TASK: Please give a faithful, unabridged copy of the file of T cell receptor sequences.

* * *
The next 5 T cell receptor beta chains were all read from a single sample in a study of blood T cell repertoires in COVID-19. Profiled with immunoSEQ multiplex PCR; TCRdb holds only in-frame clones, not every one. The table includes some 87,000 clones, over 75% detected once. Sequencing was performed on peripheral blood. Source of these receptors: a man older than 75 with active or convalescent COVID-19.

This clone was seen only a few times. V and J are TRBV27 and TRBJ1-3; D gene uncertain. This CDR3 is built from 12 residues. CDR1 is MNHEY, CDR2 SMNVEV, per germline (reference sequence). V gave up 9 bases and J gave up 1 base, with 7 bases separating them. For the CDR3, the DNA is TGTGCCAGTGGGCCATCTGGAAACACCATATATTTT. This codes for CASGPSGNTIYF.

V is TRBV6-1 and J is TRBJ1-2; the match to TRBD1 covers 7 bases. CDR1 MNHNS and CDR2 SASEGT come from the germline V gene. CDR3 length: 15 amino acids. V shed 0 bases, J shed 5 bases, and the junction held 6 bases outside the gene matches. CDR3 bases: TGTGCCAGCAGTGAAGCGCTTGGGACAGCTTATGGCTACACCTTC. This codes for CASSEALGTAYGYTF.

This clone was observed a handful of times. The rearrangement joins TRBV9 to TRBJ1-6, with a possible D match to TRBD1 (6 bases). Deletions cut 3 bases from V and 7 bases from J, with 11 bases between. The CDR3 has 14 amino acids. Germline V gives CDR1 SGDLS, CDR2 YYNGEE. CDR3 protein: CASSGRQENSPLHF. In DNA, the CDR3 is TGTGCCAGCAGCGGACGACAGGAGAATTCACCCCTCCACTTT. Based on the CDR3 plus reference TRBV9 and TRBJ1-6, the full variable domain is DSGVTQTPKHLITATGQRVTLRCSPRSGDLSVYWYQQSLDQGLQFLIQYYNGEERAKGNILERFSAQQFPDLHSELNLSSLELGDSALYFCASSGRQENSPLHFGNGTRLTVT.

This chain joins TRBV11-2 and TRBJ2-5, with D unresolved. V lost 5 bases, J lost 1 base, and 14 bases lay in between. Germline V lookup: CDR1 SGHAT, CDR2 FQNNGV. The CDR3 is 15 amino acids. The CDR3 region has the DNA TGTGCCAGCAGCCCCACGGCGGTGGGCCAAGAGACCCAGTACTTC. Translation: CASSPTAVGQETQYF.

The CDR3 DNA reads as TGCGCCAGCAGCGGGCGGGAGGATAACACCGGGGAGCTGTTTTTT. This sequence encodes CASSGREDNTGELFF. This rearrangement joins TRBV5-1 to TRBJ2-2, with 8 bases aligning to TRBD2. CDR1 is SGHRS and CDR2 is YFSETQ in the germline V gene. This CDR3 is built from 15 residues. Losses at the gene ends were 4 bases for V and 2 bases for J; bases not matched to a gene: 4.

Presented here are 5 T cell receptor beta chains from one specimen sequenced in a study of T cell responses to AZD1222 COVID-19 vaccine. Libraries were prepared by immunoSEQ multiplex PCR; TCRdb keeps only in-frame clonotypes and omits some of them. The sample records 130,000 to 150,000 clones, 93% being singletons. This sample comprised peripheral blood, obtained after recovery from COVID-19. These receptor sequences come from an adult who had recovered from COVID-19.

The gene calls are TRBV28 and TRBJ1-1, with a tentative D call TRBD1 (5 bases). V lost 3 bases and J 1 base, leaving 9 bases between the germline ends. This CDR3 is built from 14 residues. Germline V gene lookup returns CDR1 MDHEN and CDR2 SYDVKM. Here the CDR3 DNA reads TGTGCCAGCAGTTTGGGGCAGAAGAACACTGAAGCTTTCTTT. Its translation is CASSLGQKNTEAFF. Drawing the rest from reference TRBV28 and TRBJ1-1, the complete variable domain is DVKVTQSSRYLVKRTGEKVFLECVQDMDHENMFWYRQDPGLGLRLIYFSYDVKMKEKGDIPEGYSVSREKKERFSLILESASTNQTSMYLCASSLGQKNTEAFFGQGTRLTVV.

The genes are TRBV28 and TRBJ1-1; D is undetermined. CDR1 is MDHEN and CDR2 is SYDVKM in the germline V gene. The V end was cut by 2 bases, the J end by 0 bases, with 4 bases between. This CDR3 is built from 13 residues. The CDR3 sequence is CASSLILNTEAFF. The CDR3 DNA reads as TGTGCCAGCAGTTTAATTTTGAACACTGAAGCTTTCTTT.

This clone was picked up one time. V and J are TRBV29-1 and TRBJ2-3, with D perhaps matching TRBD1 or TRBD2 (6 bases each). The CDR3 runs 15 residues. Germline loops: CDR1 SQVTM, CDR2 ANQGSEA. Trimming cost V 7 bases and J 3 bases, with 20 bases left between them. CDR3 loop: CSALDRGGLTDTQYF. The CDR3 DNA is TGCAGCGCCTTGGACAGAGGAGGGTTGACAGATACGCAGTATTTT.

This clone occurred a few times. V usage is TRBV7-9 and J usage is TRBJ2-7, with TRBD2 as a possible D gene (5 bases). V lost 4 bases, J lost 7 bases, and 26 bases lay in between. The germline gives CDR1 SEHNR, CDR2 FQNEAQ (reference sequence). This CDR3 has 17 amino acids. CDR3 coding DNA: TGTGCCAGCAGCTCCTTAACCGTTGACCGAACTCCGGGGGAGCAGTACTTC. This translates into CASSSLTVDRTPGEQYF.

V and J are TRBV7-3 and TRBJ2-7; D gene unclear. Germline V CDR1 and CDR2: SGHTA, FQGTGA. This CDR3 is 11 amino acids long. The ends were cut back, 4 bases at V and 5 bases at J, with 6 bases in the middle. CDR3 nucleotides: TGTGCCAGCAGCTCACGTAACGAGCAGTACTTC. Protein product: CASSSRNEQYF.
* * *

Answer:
The next 5 T cell receptor beta chains were all read from a single sample in a study of blood T cell repertoires in COVID-19. Profiled with immunoSEQ multiplex PCR; TCRdb holds only in-frame clones, not every one. The table includes some 87,000 clones, over 75% detected once. Sequencing was performed on peripheral blood. Source of these receptors: a man older than 75 with active or convalescent COVID-19.

This clone was seen only a few times. V and J are TRBV27 and TRBJ1-3; D gene uncertain. This CDR3 is built from 12 residues. CDR1 is MNHEY, CDR2 SMNVEV, per germline (reference sequence). V gave up 9 bases and J gave up 1 base, with 7 bases separating them. For the CDR3, the DNA is TGTGCCAGTGGGCCATCTGGAAACACCATATATTTT. This codes for CASGPSGNTIYF.

V is TRBV6-1 and J is TRBJ1-2; the match to TRBD1 covers 7 bases. CDR1 MNHNS and CDR2 SASEGT come from the germline V gene. CDR3 length: 15 amino acids. V shed 0 bases, J shed 5 bases, and the junction held 6 bases outside the gene matches. CDR3 bases: TGTGCCAGCAGTGAAGCGCTTGGGACAGCTTATGGCTACACCTTC. This codes for CASSEALGTAYGYTF.

This clone was observed a handful of times. The rearrangement joins TRBV9 to TRBJ1-6, with a possible D match to TRBD1 (6 bases). Deletions cut 3 bases from V and 7 bases from J, with 11 bases between. The CDR3 has 14 amino acids. Germline V gives CDR1 SGDLS, CDR2 YYNGEE. CDR3 protein: CASSGRQENSPLHF. In DNA, the CDR3 is TGTGCCAGCAGCGGACGACAGGAGAATTCACCCCTCCACTTT. Based on the CDR3 plus reference TRBV9 and TRBJ1-6, the full variable domain is DSGVTQTPKHLITATGQRVTLRCSPRSGDLSVYWYQQSLDQGLQFLIQYYNGEERAKGNILERFSAQQFPDLHSELNLSSLELGDSALYFCASSGRQENSPLHFGNGTRLTVT.

This chain joins TRBV11-2 and TRBJ2-5, with D unresolved. V lost 5 bases, J lost 1 base, and 14 bases lay in between. Germline V lookup: CDR1 SGHAT, CDR2 FQNNGV. The CDR3 is 15 amino acids. The CDR3 region has the DNA TGTGCCAGCAGCCCCACGGCGGTGGGCCAAGAGACCCAGTACTTC. Translation: CASSPTAVGQETQYF.

The CDR3 DNA reads as TGCGCCAGCAGCGGGCGGGAGGATAACACCGGGGAGCTGTTTTTT. This sequence encodes CASSGREDNTGELFF. This rearrangement joins TRBV5-1 to TRBJ2-2, with 8 bases aligning to TRBD2. CDR1 is SGHRS and CDR2 is YFSETQ in the germline V gene. This CDR3 is built from 15 residues. Losses at the gene ends were 4 bases for V and 2 bases for J; bases not matched to a gene: 4.

Presented here are 5 T cell receptor beta chains from one specimen sequenced in a study of T cell responses to AZD1222 COVID-19 vaccine. Libraries were prepared by immunoSEQ multiplex PCR; TCRdb keeps only in-frame clonotypes and omits some of them. The sample records 130,000 to 150,000 clones, 93% being singletons. This sample comprised peripheral blood, obtained after recovery from COVID-19. These receptor sequences come from an adult who had recovered from COVID-19.

The gene calls are TRBV28 and TRBJ1-1, with a tentative D call TRBD1 (5 bases). V lost 3 bases and J 1 base, leaving 9 bases between the germline ends. This CDR3 is built from 14 residues. Germline V gene lookup returns CDR1 MDHEN and CDR2 SYDVKM. Here the CDR3 DNA reads TGTGCCAGCAGTTTGGGGCAGAAGAACACTGAAGCTTTCTTT. Its translation is CASSLGQKNTEAFF. Drawing the rest from reference TRBV28 and TRBJ1-1, the complete variable domain is DVKVTQSSRYLVKRTGEKVFLECVQDMDHENMFWYRQDPGLGLRLIYFSYDVKMKEKGDIPEGYSVSREKKERFSLILESASTNQTSMYLCASSLGQKNTEAFFGQGTRLTVV.

The genes are TRBV28 and TRBJ1-1; D is undetermined. CDR1 is MDHEN and CDR2 is SYDVKM in the germline V gene. The V end was cut by 2 bases, the J end by 0 bases, with 4 bases between. This CDR3 is built from 13 residues. The CDR3 sequence is CASSLILNTEAFF. The CDR3 DNA reads as TGTGCCAGCAGTTTAATTTTGAACACTGAAGCTTTCTTT.

This clone was picked up one time. V and J are TRBV29-1 and TRBJ2-3, with D perhaps matching TRBD1 or TRBD2 (6 bases each). The CDR3 runs 15 residues. Germline loops: CDR1 SQVTM, CDR2 ANQGSEA. Trimming cost V 7 bases and J 3 bases, with 20 bases left between them. CDR3 loop: CSALDRGGLTDTQYF. The CDR3 DNA is TGCAGCGCCTTGGACAGAGGAGGGTTGACAGATACGCAGTATTTT.

This clone occurred a few times. V usage is TRBV7-9 and J usage is TRBJ2-7, with TRBD2 as a possible D gene (5 bases). V lost 4 bases, J lost 7 bases, and 26 bases lay in between. The germline gives CDR1 SEHNR, CDR2 FQNEAQ (reference sequence). This CDR3 has 17 amino acids. CDR3 coding DNA: TGTGCCAGCAGCTCCTTAACCGTTGACCGAACTCCGGGGGAGCAGTACTTC. This translates into CASSSLTVDRTPGEQYF.

V and J are TRBV7-3 and TRBJ2-7; D gene unclear. Germline V CDR1 and CDR2: SGHTA, FQGTGA. This CDR3 is 11 amino acids long. The ends were cut back, 4 bases at V and 5 bases at J, with 6 bases in the middle. CDR3 nucleotides: TGTGCCAGCAGCTCACGTAACGAGCAGTACTTC. Protein product: CASSSRNEQYF.